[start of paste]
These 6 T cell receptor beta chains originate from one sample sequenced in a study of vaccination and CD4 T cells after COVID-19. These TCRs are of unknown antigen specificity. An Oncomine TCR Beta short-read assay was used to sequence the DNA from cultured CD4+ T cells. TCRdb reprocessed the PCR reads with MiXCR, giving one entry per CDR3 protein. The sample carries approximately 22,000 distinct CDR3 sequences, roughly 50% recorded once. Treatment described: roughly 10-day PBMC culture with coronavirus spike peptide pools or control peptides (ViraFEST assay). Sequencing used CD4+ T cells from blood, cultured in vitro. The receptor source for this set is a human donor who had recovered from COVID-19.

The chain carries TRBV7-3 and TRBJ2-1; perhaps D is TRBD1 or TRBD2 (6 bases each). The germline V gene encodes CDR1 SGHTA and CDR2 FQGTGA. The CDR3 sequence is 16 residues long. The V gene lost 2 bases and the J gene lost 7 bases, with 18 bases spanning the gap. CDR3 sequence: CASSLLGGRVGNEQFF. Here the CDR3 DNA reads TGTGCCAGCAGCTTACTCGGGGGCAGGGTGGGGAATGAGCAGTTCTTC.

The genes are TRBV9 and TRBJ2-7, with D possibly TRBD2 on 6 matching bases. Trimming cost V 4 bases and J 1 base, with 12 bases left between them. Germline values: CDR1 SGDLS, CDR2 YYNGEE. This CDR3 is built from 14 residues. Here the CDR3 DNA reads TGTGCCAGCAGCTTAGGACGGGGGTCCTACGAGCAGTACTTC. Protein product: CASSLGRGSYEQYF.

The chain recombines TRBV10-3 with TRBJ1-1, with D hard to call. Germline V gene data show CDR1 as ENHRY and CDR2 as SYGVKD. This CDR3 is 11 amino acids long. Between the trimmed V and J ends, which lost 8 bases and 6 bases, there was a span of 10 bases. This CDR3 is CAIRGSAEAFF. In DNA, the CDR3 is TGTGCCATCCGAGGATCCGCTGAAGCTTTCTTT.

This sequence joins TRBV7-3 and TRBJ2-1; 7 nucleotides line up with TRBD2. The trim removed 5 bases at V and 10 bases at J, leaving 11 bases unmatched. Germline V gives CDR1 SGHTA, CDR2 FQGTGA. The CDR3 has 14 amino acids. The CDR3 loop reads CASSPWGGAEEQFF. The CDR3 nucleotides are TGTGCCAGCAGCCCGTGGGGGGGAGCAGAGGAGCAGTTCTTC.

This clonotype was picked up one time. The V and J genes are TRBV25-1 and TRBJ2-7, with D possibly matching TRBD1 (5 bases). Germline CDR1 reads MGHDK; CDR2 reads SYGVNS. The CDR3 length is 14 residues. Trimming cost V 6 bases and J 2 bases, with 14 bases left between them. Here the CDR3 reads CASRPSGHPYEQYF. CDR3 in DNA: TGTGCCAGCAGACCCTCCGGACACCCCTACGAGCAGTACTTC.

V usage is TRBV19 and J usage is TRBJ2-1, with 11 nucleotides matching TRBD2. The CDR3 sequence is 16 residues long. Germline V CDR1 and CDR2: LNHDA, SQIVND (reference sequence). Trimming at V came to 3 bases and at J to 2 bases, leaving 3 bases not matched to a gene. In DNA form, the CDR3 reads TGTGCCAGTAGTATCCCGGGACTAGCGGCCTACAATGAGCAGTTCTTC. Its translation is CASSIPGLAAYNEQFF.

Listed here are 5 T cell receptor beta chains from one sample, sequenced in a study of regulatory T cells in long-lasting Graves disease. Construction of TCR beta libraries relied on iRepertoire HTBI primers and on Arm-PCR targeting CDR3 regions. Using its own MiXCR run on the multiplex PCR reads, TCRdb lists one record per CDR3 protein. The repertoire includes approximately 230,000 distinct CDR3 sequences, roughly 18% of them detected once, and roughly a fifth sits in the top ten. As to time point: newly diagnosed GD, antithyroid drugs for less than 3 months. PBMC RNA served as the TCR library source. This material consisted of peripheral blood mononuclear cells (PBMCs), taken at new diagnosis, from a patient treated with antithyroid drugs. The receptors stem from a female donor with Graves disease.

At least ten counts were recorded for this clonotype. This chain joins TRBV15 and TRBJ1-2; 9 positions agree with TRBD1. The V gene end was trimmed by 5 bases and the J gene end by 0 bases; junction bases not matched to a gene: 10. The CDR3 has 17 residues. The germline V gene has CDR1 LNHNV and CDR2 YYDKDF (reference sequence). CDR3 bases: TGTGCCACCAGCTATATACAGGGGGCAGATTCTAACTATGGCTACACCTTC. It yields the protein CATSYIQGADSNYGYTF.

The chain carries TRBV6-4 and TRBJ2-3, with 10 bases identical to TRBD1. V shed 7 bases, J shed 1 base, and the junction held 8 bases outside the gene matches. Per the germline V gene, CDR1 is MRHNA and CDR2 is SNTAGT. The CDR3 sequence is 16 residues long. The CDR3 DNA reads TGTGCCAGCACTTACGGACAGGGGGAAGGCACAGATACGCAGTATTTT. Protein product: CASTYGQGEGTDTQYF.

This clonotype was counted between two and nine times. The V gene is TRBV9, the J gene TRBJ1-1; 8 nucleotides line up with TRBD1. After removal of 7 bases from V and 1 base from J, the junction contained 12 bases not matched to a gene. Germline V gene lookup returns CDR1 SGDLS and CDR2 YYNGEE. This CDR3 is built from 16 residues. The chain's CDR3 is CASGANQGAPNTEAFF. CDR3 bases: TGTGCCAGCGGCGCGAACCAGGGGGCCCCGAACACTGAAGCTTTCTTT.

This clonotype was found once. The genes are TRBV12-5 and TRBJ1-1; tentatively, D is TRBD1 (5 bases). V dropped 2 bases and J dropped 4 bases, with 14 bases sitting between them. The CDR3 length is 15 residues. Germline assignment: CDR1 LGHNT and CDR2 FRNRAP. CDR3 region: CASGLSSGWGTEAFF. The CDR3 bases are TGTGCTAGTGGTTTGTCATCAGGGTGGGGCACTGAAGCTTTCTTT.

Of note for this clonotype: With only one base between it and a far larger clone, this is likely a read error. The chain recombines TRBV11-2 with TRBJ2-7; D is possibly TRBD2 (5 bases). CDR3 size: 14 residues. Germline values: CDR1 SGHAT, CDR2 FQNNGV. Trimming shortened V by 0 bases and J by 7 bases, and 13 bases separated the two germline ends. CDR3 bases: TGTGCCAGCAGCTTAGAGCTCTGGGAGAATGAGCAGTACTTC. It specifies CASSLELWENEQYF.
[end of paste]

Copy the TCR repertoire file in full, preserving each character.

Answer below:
These 6 T cell receptor beta chains originate from one sample sequenced in a study of vaccination and CD4 T cells after COVID-19. These TCRs are of unknown antigen specificity. An Oncomine TCR Beta short-read assay was used to sequence the DNA from cultured CD4+ T cells. TCRdb reprocessed the PCR reads with MiXCR, giving one entry per CDR3 protein. The sample carries approximately 22,000 distinct CDR3 sequences, roughly 50% recorded once. Treatment described: roughly 10-day PBMC culture with coronavirus spike peptide pools or control peptides (ViraFEST assay). Sequencing used CD4+ T cells from blood, cultured in vitro. The receptor source for this set is a human donor who had recovered from COVID-19.

The chain carries TRBV7-3 and TRBJ2-1; perhaps D is TRBD1 or TRBD2 (6 bases each). The germline V gene encodes CDR1 SGHTA and CDR2 FQGTGA. The CDR3 sequence is 16 residues long. The V gene lost 2 bases and the J gene lost 7 bases, with 18 bases spanning the gap. CDR3 sequence: CASSLLGGRVGNEQFF. Here the CDR3 DNA reads TGTGCCAGCAGCTTACTCGGGGGCAGGGTGGGGAATGAGCAGTTCTTC.

The genes are TRBV9 and TRBJ2-7, with D possibly TRBD2 on 6 matching bases. Trimming cost V 4 bases and J 1 base, with 12 bases left between them. Germline values: CDR1 SGDLS, CDR2 YYNGEE. This CDR3 is built from 14 residues. Here the CDR3 DNA reads TGTGCCAGCAGCTTAGGACGGGGGTCCTACGAGCAGTACTTC. Protein product: CASSLGRGSYEQYF.

The chain recombines TRBV10-3 with TRBJ1-1, with D hard to call. Germline V gene data show CDR1 as ENHRY and CDR2 as SYGVKD. This CDR3 is 11 amino acids long. Between the trimmed V and J ends, which lost 8 bases and 6 bases, there was a span of 10 bases. This CDR3 is CAIRGSAEAFF. In DNA, the CDR3 is TGTGCCATCCGAGGATCCGCTGAAGCTTTCTTT.

This sequence joins TRBV7-3 and TRBJ2-1; 7 nucleotides line up with TRBD2. The trim removed 5 bases at V and 10 bases at J, leaving 11 bases unmatched. Germline V gives CDR1 SGHTA, CDR2 FQGTGA. The CDR3 has 14 amino acids. The CDR3 loop reads CASSPWGGAEEQFF. The CDR3 nucleotides are TGTGCCAGCAGCCCGTGGGGGGGAGCAGAGGAGCAGTTCTTC.

This clonotype was picked up one time. The V and J genes are TRBV25-1 and TRBJ2-7, with D possibly matching TRBD1 (5 bases). Germline CDR1 reads MGHDK; CDR2 reads SYGVNS. The CDR3 length is 14 residues. Trimming cost V 6 bases and J 2 bases, with 14 bases left between them. Here the CDR3 reads CASRPSGHPYEQYF. CDR3 in DNA: TGTGCCAGCAGACCCTCCGGACACCCCTACGAGCAGTACTTC.

V usage is TRBV19 and J usage is TRBJ2-1, with 11 nucleotides matching TRBD2. The CDR3 sequence is 16 residues long. Germline V CDR1 and CDR2: LNHDA, SQIVND (reference sequence). Trimming at V came to 3 bases and at J to 2 bases, leaving 3 bases not matched to a gene. In DNA form, the CDR3 reads TGTGCCAGTAGTATCCCGGGACTAGCGGCCTACAATGAGCAGTTCTTC. Its translation is CASSIPGLAAYNEQFF.

Listed here are 5 T cell receptor beta chains from one sample, sequenced in a study of regulatory T cells in long-lasting Graves disease. Construction of TCR beta libraries relied on iRepertoire HTBI primers and on Arm-PCR targeting CDR3 regions. Using its own MiXCR run on the multiplex PCR reads, TCRdb lists one record per CDR3 protein. The repertoire includes approximately 230,000 distinct CDR3 sequences, roughly 18% of them detected once, and roughly a fifth sits in the top ten. As to time point: newly diagnosed GD, antithyroid drugs for less than 3 months. PBMC RNA served as the TCR library source. This material consisted of peripheral blood mononuclear cells (PBMCs), taken at new diagnosis, from a patient treated with antithyroid drugs. The receptors stem from a female donor with Graves disease.

At least ten counts were recorded for this clonotype. This chain joins TRBV15 and TRBJ1-2; 9 positions agree with TRBD1. The V gene end was trimmed by 5 bases and the J gene end by 0 bases; junction bases not matched to a gene: 10. The CDR3 has 17 residues. The germline V gene has CDR1 LNHNV and CDR2 YYDKDF (reference sequence). CDR3 bases: TGTGCCACCAGCTATATACAGGGGGCAGATTCTAACTATGGCTACACCTTC. It yields the protein CATSYIQGADSNYGYTF.

The chain carries TRBV6-4 and TRBJ2-3, with 10 bases identical to TRBD1. V shed 7 bases, J shed 1 base, and the junction held 8 bases outside the gene matches. Per the germline V gene, CDR1 is MRHNA and CDR2 is SNTAGT. The CDR3 sequence is 16 residues long. The CDR3 DNA reads TGTGCCAGCACTTACGGACAGGGGGAAGGCACAGATACGCAGTATTTT. Protein product: CASTYGQGEGTDTQYF.

This clonotype was counted between two and nine times. The V gene is TRBV9, the J gene TRBJ1-1; 8 nucleotides line up with TRBD1. After removal of 7 bases from V and 1 base from J, the junction contained 12 bases not matched to a gene. Germline V gene lookup returns CDR1 SGDLS and CDR2 YYNGEE. This CDR3 is built from 16 residues. The chain's CDR3 is CASGANQGAPNTEAFF. CDR3 bases: TGTGCCAGCGGCGCGAACCAGGGGGCCCCGAACACTGAAGCTTTCTTT.

This clonotype was found once. The genes are TRBV12-5 and TRBJ1-1; tentatively, D is TRBD1 (5 bases). V dropped 2 bases and J dropped 4 bases, with 14 bases sitting between them. The CDR3 length is 15 residues. Germline assignment: CDR1 LGHNT and CDR2 FRNRAP. CDR3 region: CASGLSSGWGTEAFF. The CDR3 bases are TGTGCTAGTGGTTTGTCATCAGGGTGGGGCACTGAAGCTTTCTTT.

Of note for this clonotype: With only one base between it and a far larger clone, this is likely a read error. The chain recombines TRBV11-2 with TRBJ2-7; D is possibly TRBD2 (5 bases). CDR3 size: 14 residues. Germline values: CDR1 SGHAT, CDR2 FQNNGV. Trimming shortened V by 0 bases and J by 7 bases, and 13 bases separated the two germline ends. CDR3 bases: TGTGCCAGCAGCTTAGAGCTCTGGGAGAATGAGCAGTACTTC. It specifies CASSLELWENEQYF.